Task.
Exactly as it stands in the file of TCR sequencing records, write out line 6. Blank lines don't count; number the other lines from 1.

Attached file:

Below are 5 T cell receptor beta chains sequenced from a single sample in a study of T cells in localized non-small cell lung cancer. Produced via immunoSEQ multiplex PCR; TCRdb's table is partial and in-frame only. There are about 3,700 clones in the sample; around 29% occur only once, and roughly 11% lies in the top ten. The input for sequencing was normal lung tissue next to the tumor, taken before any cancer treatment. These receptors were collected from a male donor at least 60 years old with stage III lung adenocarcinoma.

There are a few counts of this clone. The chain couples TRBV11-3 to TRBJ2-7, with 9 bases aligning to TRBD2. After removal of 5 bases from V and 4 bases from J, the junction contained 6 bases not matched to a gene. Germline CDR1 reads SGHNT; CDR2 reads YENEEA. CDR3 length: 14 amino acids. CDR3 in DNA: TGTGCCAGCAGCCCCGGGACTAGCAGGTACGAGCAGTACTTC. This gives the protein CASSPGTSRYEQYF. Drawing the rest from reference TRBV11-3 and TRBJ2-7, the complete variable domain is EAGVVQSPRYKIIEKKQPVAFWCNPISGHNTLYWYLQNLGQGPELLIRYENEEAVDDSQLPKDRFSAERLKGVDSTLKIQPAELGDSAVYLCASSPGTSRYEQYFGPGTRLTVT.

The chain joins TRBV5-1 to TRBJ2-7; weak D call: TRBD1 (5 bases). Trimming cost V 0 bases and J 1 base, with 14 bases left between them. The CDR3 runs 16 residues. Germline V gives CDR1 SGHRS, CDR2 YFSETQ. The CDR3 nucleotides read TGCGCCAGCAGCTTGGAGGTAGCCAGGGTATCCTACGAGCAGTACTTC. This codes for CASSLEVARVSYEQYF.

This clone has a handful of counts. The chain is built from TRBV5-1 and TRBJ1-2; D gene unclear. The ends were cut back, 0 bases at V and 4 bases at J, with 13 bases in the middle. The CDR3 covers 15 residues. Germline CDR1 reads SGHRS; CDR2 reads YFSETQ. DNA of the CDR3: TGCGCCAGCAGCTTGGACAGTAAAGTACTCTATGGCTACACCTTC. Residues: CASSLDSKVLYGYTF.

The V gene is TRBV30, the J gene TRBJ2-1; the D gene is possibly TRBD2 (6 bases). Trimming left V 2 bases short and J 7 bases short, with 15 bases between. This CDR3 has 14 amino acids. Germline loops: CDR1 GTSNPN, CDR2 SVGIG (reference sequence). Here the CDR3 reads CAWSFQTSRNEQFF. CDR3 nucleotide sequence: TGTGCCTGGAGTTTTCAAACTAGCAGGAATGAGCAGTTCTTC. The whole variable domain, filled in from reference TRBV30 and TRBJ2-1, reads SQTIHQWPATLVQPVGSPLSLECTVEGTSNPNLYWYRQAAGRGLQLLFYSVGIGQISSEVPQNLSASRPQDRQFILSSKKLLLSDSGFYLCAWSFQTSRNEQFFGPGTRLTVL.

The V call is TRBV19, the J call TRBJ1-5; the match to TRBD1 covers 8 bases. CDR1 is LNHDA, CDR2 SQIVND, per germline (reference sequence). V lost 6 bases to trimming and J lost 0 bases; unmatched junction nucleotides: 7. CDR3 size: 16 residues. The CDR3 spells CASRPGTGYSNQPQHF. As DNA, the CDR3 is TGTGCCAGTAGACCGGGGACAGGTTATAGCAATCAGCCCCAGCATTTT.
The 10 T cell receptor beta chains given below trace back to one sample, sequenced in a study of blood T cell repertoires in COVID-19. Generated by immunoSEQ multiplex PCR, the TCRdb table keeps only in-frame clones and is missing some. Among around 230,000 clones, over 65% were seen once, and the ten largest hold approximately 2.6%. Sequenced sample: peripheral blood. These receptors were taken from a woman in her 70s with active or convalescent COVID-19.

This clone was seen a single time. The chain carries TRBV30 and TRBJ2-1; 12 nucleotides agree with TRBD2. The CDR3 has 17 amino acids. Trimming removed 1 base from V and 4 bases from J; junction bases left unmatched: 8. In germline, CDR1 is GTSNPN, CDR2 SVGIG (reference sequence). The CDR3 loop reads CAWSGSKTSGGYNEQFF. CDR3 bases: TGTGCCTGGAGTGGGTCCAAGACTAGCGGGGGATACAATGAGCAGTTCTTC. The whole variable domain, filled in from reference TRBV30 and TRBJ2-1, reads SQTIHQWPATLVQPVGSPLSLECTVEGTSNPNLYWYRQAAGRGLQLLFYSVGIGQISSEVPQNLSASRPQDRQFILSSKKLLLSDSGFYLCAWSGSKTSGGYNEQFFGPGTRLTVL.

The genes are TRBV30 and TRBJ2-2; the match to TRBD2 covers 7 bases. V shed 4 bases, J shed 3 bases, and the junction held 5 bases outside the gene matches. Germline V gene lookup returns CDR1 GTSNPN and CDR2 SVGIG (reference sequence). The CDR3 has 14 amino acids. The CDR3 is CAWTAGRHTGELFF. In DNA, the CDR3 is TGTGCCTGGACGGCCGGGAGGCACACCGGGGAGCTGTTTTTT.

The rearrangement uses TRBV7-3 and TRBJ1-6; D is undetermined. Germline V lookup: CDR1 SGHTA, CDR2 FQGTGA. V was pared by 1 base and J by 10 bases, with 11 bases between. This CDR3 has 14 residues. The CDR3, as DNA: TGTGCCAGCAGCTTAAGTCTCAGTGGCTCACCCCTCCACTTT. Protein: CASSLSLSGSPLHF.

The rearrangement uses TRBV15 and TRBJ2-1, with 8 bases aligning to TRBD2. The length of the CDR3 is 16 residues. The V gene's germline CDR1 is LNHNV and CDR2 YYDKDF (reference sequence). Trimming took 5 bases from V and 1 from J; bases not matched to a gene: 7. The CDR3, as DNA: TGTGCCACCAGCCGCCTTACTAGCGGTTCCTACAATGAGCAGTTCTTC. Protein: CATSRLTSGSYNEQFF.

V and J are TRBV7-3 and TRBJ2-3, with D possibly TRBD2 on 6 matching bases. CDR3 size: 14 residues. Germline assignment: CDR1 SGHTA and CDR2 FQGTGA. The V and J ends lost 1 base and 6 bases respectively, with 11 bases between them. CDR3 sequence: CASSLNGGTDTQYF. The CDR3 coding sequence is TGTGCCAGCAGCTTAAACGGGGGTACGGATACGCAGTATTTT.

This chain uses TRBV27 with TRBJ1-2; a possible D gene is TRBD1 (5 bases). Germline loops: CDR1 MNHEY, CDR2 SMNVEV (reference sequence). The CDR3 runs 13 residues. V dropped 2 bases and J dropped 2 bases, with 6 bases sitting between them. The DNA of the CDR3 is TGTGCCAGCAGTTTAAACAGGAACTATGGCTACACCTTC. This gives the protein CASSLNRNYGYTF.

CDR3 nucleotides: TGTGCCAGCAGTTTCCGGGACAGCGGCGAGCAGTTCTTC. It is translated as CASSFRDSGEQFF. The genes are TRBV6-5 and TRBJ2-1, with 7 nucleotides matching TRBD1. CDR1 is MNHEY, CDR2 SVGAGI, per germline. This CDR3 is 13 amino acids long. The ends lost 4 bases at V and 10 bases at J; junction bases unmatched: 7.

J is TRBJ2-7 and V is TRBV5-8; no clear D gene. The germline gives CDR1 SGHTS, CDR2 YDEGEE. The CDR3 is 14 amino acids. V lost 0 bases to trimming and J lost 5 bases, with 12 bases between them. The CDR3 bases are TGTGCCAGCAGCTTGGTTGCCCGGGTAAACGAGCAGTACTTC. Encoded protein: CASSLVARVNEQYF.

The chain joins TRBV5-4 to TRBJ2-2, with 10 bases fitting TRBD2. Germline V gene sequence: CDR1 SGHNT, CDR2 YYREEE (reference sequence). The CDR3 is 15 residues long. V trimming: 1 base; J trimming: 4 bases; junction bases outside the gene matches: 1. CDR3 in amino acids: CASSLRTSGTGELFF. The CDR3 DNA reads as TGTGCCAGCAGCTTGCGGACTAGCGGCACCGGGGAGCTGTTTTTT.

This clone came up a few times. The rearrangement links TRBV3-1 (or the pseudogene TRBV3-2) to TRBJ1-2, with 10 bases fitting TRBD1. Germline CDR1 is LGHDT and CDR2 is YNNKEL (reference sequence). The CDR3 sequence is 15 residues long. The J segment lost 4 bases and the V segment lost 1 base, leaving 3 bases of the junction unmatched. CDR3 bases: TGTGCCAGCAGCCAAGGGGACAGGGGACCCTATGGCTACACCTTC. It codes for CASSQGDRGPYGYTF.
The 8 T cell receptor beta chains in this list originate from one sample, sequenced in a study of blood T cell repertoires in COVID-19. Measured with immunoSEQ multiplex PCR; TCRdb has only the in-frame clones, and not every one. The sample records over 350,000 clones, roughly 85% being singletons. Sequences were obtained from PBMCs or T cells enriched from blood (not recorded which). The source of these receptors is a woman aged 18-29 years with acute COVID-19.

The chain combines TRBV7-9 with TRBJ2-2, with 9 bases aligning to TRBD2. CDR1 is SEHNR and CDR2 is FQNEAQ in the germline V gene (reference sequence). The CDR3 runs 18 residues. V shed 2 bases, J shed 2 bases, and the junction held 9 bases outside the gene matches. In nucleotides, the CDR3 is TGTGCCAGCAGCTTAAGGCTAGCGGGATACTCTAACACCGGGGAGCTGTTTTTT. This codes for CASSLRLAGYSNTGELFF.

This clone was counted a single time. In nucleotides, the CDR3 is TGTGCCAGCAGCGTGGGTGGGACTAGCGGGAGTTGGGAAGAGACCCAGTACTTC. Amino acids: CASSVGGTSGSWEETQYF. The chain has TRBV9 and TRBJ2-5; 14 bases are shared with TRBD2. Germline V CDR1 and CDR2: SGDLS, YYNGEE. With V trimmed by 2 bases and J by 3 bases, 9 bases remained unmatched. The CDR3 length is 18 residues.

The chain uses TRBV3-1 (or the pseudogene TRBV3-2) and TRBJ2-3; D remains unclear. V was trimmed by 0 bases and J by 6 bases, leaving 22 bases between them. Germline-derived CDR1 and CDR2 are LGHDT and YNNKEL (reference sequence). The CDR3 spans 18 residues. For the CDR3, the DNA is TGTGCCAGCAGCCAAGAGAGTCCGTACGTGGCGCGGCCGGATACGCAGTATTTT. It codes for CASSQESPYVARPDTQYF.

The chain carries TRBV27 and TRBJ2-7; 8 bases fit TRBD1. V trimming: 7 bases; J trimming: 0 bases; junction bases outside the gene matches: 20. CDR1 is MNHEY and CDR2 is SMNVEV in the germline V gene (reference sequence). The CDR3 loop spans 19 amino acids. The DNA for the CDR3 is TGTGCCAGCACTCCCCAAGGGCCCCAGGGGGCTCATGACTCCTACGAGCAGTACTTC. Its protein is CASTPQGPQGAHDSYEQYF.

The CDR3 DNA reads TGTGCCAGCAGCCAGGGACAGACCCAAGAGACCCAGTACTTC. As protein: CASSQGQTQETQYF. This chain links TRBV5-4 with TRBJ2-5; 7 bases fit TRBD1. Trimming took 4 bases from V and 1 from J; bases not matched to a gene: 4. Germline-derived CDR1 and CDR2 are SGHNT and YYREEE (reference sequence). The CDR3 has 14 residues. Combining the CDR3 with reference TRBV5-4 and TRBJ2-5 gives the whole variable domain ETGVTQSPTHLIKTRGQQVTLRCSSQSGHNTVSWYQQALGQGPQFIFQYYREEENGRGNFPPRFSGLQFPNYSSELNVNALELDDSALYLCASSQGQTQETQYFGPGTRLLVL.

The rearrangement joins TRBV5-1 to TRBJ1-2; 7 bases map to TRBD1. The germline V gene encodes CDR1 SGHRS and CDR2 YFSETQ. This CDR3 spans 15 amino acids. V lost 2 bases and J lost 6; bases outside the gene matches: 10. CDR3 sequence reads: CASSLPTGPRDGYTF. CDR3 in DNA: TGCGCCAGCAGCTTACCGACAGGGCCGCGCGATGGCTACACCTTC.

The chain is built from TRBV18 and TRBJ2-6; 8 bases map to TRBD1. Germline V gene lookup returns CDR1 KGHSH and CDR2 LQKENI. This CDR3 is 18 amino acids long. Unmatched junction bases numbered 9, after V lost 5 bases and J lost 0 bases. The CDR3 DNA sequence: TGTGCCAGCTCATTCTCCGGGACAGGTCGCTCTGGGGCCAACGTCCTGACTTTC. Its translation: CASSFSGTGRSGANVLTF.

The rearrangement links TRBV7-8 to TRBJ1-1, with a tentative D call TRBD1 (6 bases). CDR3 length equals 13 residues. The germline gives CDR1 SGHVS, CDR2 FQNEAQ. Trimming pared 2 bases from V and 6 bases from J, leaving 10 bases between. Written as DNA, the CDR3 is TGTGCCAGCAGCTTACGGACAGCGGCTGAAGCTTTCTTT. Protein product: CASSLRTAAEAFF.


The V call is TRBV19, the J call TRBJ1-5; the match to TRBD1 covers 8 bases. CDR1 is LNHDA, CDR2 SQIVND, per germline (reference sequence). V lost 6 bases to trimming and J lost 0 bases; unmatched junction nucleotides: 7. CDR3 size: 16 residues. The CDR3 spells CASRPGTGYSNQPQHF. As DNA, the CDR3 is TGTGCCAGTAGACCGGGGACAGGTTATAGCAATCAGCCCCAGCATTTT.